Golden Granola

February 9, 2010


Basics, Breakfast, Fall, Local Eating, Recipes, Seasons, Spring, Summer, Winter

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There’s nothing better than going to sleep in a house that smells like breakfast. Knowing that when you wake up, a nice heap of something will be waiting for you, whether it’s oatmeal from a slow cooker, prunes stewing on the stovetop or muffins, just pulled from the oven. But as wonderful as breakfast can be, nothing, nothing is worse than wondering where your next morning meal is coming from. It sets up the day so badly to be mining for an apple you thought was still rolling around the crisper drawer, or reaching a fist into the wax paper bag, dragging out the final dusty crumbles of stale cereal. Don’t even get me started on missing milk.

I am usually pretty prepared for breakfast, but I don’t always have time to pre-think to the magnitude of old fashioned oats, reduced fruit or baked goods. This is where granola comes in—dutifully home-baked yet strong in its resistance to time.


In fact, it is precisely these qualities that make granola the perfect Mother’s Day present: it’s the homemade baked good that just keeps on giving—Christopher and I have had this batch for nearly two weeks, stored properly in a Ball jar. It’s just the kind of thing you want to leave on someone’s doorstep or send in a rustic package, tied with a bow.

This is precisely how I found this rendition of granola, which has quickly become a personal favorite. The girls at Sunday Suppers do a wonderful job of making everything look quaint enough to have come directly off the farm from Charlotte’s Web, while still being way more mod, urban and hip than I could ever claim to be. They tied their granola with twine, for example, and served it beside a row of mini-milk carafes.


Anyway, I often find myself wandering to Sunday Suppers when I’m looking for comfort. The pictures transport me to a lovely place, somewhere timeless and placeless: could be 1920, could be 2010. Could be New York; could be Paris. Either way, everything looks like some version of home I wish I’d had: which is why it’s so fitting that the last time I was looking for virtual nurture, I stumbled into granola, my go-to gift for the moms in my life.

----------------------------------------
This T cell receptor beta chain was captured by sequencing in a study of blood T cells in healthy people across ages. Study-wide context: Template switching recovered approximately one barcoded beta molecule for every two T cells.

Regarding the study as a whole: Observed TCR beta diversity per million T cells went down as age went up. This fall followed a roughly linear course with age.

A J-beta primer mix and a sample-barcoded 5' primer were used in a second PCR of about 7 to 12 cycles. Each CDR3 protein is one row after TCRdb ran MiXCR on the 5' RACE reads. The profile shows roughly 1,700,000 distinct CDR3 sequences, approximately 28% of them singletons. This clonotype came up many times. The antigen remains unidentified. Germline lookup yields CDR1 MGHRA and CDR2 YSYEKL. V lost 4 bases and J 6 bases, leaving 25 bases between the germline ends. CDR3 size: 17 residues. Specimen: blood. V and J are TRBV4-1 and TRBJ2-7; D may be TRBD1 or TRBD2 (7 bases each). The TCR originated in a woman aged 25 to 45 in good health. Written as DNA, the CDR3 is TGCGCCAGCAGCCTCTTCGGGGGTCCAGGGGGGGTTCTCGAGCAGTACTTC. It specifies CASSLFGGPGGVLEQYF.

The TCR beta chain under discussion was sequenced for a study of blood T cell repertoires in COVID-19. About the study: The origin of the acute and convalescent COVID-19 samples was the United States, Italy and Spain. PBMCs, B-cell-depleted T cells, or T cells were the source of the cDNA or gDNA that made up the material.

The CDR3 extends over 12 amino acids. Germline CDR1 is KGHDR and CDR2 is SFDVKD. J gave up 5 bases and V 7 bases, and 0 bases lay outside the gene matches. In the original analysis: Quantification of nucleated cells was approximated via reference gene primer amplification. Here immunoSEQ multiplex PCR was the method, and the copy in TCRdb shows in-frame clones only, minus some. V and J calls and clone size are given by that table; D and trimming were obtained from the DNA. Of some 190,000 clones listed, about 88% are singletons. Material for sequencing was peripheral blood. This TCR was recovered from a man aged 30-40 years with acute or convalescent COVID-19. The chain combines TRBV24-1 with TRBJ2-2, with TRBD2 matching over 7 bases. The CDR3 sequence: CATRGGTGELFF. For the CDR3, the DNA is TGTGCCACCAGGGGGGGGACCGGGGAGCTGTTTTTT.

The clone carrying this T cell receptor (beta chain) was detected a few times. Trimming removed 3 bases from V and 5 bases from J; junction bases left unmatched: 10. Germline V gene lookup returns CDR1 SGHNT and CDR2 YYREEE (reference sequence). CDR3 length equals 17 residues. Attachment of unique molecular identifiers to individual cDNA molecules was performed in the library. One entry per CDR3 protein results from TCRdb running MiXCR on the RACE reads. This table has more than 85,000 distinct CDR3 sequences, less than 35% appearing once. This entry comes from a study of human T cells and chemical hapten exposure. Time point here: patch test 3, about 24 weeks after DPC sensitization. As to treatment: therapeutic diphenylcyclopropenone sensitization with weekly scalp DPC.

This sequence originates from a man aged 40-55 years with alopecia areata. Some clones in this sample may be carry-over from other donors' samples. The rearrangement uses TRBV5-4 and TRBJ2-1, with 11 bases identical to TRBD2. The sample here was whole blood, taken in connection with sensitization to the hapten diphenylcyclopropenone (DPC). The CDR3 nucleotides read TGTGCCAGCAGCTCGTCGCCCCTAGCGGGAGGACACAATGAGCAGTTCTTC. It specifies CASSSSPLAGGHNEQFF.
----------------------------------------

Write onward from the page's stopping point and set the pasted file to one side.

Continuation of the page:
Although I didn’t it follow it precisely, this recipe allowed me to produce the absolute most delicious granola I’ve ever made, or tasted as far as I can tell. The combination of honey and butter really sets it off: for some reason I’ve been accustomed to tossing my oats with oil. Never again. The flecks of oat, nut and fruit stay crisp and rich with this tactic, not at all lumpy or chunky, either. (Although this could be the result of my periodically lifting the Ball jar and shaking it over my shoulders, hoping I can coax the remaining bits of nut and fruit to the top…)

But really, every bite is good: rich, crisp, gently letting its sweet, rich flavors float around the bowl, adding something extra to my milk or yogurt. This is what I have to look forward to every day. And while the smell only graced the house for an evening, it comes back to me every time I unscrew that golden lid: it’s like getting out of bed and coming home—everything you could hope for in an early morning.


Golden Granola

Makes (at least) 8 servings

4 c old-fashioned rolled oats
½ c coarsely chopped walnuts
½ c coarsely chopped almonds
½ c coarsely chopped cashews
½ c shredded coconut
1 c dried fruit (cranberries are my favorite for this)
½ c sunflower seeds
¾ c local honey
1 c butter
1 tsp kosher salt

Preheat the oven to 320 degrees.

Place the butter and honey in a saucepan over low heat and stir until butter melts.

Put the oats, walnuts, almonds, cashews and sunflower seeds in a large bowl.

Coat with ½ of hot butter mixture and stir to combine.

Spread evenly over a non-stick mat or parchment-paper lined baking sheet.

Bake for 10 minutes, then remove from oven. Add remaining butter mixture then sprinkle salt over all.

Drizzle coconut flakes on top—these help to absorb any butter that is not being picked up by the oats. Stir again, if necessary.

Bake another 5 minutes then stir a final time, being sure that coconut and oats are evenly redistributed.

Add remaining fruit and nuts and bake an additional 5 minutes.

Cool then store in an airtight container.

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